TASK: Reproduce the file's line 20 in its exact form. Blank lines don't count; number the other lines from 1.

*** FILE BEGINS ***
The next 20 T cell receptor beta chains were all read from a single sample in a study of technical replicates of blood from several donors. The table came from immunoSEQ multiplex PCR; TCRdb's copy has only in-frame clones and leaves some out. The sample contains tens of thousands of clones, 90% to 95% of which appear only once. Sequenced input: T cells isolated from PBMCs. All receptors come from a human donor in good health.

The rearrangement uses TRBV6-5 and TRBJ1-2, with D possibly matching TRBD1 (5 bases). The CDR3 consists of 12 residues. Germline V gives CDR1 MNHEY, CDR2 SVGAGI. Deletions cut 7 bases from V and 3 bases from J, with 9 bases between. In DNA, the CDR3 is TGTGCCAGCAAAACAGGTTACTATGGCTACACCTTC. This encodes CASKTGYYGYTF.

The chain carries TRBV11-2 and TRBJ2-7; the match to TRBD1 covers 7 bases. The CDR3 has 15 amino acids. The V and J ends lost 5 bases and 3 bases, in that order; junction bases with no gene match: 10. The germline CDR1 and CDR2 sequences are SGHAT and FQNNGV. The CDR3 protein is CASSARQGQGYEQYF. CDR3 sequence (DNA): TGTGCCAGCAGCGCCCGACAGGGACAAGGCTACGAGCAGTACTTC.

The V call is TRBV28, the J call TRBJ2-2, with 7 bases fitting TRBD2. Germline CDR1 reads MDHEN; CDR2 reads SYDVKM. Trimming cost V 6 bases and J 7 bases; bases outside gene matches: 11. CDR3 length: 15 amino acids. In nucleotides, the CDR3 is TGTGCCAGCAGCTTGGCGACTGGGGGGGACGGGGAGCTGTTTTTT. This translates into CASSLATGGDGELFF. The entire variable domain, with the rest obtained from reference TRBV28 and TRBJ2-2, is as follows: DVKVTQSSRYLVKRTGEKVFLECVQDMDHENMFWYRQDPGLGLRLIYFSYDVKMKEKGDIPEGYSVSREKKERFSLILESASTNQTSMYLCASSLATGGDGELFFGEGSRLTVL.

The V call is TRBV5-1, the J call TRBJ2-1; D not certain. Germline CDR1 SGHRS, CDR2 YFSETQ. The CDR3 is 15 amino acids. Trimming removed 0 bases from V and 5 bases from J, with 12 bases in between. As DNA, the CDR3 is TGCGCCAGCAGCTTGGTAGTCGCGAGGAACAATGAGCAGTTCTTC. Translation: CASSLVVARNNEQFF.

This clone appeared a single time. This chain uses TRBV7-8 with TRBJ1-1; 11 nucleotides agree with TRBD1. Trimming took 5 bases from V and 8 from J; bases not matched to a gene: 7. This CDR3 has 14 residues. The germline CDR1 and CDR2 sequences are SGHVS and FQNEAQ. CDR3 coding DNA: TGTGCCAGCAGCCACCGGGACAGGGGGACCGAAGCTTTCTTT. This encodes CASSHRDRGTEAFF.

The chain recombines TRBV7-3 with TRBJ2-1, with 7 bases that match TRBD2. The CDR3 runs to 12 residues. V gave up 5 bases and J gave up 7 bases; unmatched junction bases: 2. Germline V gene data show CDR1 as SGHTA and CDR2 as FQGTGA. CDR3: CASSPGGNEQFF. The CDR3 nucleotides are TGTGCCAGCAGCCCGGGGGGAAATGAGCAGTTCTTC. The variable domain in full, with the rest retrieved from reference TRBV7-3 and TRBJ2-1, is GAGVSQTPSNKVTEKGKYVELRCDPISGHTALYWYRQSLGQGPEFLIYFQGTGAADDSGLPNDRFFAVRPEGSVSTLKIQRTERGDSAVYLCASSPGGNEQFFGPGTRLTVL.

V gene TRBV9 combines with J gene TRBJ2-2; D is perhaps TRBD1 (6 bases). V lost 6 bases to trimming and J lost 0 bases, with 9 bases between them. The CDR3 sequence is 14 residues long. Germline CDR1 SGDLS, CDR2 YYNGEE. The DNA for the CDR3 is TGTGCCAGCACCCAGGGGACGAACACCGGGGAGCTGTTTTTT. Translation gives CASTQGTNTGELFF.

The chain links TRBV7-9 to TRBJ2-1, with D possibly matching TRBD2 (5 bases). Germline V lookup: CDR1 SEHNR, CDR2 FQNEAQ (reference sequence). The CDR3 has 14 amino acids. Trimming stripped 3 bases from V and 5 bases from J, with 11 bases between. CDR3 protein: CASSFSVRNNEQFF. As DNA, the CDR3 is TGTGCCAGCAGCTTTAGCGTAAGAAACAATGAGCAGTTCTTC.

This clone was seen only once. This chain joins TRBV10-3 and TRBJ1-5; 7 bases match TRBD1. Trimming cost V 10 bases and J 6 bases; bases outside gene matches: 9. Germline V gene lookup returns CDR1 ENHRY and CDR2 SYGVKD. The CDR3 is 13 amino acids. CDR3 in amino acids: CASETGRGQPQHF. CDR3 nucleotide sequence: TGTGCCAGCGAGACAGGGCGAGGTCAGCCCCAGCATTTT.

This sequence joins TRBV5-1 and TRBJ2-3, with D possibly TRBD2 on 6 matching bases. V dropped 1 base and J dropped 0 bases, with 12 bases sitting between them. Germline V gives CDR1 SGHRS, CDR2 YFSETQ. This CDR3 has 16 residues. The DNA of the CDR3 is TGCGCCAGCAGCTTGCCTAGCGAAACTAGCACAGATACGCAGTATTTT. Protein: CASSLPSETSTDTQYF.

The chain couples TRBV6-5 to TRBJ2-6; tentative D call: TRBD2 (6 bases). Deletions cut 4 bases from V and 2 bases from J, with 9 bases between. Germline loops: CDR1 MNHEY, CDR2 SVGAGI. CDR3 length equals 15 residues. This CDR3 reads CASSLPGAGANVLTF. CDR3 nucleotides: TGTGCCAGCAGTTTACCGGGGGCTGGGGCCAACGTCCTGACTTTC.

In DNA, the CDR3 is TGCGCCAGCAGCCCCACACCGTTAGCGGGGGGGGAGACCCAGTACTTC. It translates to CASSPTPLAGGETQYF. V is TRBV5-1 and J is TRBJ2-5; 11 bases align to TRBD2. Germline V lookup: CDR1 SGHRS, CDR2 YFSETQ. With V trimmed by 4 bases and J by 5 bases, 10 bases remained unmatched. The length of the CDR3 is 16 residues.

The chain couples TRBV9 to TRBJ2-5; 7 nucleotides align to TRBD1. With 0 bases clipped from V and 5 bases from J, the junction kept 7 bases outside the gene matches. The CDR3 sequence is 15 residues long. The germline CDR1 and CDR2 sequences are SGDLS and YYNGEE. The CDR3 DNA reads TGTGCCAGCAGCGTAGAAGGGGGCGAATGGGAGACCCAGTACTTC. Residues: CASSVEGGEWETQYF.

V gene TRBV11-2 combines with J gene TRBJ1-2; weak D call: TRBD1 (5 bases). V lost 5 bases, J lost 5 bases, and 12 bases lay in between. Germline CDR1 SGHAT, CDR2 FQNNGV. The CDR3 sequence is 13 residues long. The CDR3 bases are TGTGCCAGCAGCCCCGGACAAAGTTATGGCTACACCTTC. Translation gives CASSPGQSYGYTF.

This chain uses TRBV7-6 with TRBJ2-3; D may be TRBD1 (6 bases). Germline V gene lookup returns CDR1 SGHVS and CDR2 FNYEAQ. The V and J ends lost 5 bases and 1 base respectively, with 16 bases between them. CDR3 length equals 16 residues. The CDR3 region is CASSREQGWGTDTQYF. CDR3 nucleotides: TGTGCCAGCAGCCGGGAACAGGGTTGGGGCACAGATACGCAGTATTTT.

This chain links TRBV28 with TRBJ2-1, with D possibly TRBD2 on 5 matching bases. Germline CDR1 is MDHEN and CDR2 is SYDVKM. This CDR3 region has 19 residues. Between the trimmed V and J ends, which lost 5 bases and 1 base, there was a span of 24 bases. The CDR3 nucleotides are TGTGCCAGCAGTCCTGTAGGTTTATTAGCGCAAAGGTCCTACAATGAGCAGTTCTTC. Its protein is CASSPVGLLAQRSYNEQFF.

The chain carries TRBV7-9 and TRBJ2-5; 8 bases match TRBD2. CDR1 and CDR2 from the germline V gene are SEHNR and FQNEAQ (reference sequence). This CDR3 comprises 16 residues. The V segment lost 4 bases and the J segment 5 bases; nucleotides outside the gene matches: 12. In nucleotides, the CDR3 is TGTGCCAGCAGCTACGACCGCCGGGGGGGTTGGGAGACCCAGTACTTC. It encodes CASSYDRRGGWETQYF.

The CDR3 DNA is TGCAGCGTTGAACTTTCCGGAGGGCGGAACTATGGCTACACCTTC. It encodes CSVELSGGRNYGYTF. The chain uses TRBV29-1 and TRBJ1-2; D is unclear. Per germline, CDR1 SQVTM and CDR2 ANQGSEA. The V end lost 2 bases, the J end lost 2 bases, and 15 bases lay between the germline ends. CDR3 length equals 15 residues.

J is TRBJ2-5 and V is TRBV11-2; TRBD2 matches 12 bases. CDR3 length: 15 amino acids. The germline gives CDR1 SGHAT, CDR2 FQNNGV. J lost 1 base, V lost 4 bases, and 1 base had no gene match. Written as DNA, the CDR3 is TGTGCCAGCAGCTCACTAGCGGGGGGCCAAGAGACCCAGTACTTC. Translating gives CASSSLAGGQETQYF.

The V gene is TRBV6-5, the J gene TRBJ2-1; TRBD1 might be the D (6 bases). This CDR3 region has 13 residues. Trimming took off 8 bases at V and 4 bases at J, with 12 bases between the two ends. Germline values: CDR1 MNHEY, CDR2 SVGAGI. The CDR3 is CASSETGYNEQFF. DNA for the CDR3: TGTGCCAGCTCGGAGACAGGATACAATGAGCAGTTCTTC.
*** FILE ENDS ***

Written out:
J is TRBJ2-5 and V is TRBV11-2; TRBD2 matches 12 bases. CDR3 length: 15 amino acids. The germline gives CDR1 SGHAT, CDR2 FQNNGV. J lost 1 base, V lost 4 bases, and 1 base had no gene match. Written as DNA, the CDR3 is TGTGCCAGCAGCTCACTAGCGGGGGGCCAAGAGACCCAGTACTTC. Translating gives CASSSLAGGQETQYF.